The Finch Formerly Known As Gold

22 May 2004

Photogenetic engineering

Labrador Retrievers come in three flavors: black, chocolate and yellow. Labs tend toward a gruff sort of handsomeness, and they are the single most popular breed right now, as measured by American Kennel Club registration data, so there are going to be a lot of people taking pictures of Labs.

There is a downside to this, though, and Fred First has been there:

What's a photographer to do? After being the owner-companion and image-maker for two black labrador retrievers, I was well aware of the photographic impossibilities of getting a proper exposure in a scene containing green leaves, blue sky, gray-brown tree trunks AND a pitch-black dog. Most of my pictures of Zachary, our first black buddy, or Buster — our pal who died not quite a year ago — show a dense blue-black dog-shadow devoid of details or color, save the brown eyes, white teeth and pink tongue. I reached the conclusion that it just was not possible to get an acceptable photograph of our dogs except perhaps on very overcast days when the exposure latitude between the darkest object (always the dog) and brightest object were somewhat less severe.

When Buster died, we couldn't bear another black lab. There were too many memories, we'd call the new one either Zach or Buster, no matter what we named him. So we decided on a "yellow" lab — which truly is a misnomer. Tsuga is somewhat tawny, barley-colored in tail and feet, but for the most part, he is a white dog. And here we go again. How does the photographer avoid producing a dog-shaped white blob with features only, perhaps, in the darker aspects of the face and paws?

But Fred doesn't whine about problems; he scratches around for solutions. And sure enough, he has one:

This challenge, then, lies before our clever canine breeders: The quest, of course, is to find a new coat-color gene and breed it into the race. The final product: Joining the ranks of the yellow, the chocolate and the black: The Neutral-Gray Lab! At 18% reflectivity, the dog could be both a gauge of mid-range reflectance and an ideal subject for pet photography. Future generations of image-making dog-owners will create a demand for this new breed, and labradors around the world will finally have their kind look good in pictures.

This seems to be encroaching on Weimaraner territory, but I like the idea. The national breed club for the Lab, however, probably won't; they consider any departure from the canonical colors to be a disqualification, as does the AKC in competitive events. Still, normal people, as a rule, don't schlep their dogs to the show circuit, so I suspect that should there be a demand for neutral-colored Labs, eventually there will be a supply.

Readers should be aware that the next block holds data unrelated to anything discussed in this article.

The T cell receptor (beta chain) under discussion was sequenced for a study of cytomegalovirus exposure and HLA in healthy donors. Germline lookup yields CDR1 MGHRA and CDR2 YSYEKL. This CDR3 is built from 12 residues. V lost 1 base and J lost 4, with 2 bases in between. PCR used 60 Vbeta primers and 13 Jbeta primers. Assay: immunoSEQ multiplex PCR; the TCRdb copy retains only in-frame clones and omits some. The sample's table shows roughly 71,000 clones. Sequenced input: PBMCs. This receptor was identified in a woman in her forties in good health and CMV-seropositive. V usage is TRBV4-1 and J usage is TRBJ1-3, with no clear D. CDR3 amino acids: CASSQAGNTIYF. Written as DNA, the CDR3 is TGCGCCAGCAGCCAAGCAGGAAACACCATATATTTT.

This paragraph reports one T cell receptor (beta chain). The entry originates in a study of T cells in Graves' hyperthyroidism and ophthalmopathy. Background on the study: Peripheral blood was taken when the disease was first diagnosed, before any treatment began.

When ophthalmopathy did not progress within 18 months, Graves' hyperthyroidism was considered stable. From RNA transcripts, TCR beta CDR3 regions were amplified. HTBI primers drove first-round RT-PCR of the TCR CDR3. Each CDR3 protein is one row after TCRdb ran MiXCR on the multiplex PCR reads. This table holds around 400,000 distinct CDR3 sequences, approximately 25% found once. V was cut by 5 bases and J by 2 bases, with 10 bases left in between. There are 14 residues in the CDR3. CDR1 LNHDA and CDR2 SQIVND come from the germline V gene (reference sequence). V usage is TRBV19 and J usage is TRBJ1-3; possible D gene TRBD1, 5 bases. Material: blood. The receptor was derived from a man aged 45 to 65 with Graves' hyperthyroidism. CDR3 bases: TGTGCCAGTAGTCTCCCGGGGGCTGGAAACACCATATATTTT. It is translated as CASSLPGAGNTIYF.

Posted at 9:33 AM to Dyssynergy

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Well, as possibly one or two of you know, Saturday's are a really slow bloggin' day. As such, it was particularly hard to locate a really choice Stupidest Human of the Day™ for today. Instead, I have three only partially......[read more]

Yeah, that snooty Kennell Club thing might be a problem. I may have to take this one off-shore. Knowwhaddeyemean?

Posted by: fredf at 12:37 PM on 22 May 2004

Did you just call Greg Hlatky and his wife "abnormal"?

Posted by: Dr. Weevil at 6:15 PM on 22 May 2004

All rules have their exceptions; Dr Hlatky and his lovely bride are certainly worthy folk, but I worry that they may be too sane for the show scene.

Posted by: CGHill at 6:44 PM on 22 May 2004

Hmmm. Greg's just posted something to illustrate my point. He's got a photo of a late-Forties German Shepherd Dog from AKC and a shot of the current top-winning GSD, and while the breed standards look similar, the dogs don't; present-day GSDs always seem to look like they're dragging their keisters. God forbid you should say that to someone who shows one, though.

Posted by: CGHill at 7:16 PM on 22 May 2004

Yes, an 18% gray dog would be the reference dog for dog pictures. Another possibility is to Photoshop the dog, photographing him in an ideal studio and pasting him into the colored scene. On the other hand, maybe not...

Thanks for the laugh this morning.

Posted by: Larry at 5:56 AM on 23 May 2004

When I see a German Shepherd dog in low-rider mode, I always think rickettsia.

Posted by: McGehee at 10:05 AM on 23 May 2004

Er, dysplasia, not rickettsia. Beg pardon.

Posted by: McGehee at 8:59 AM on 24 May 2004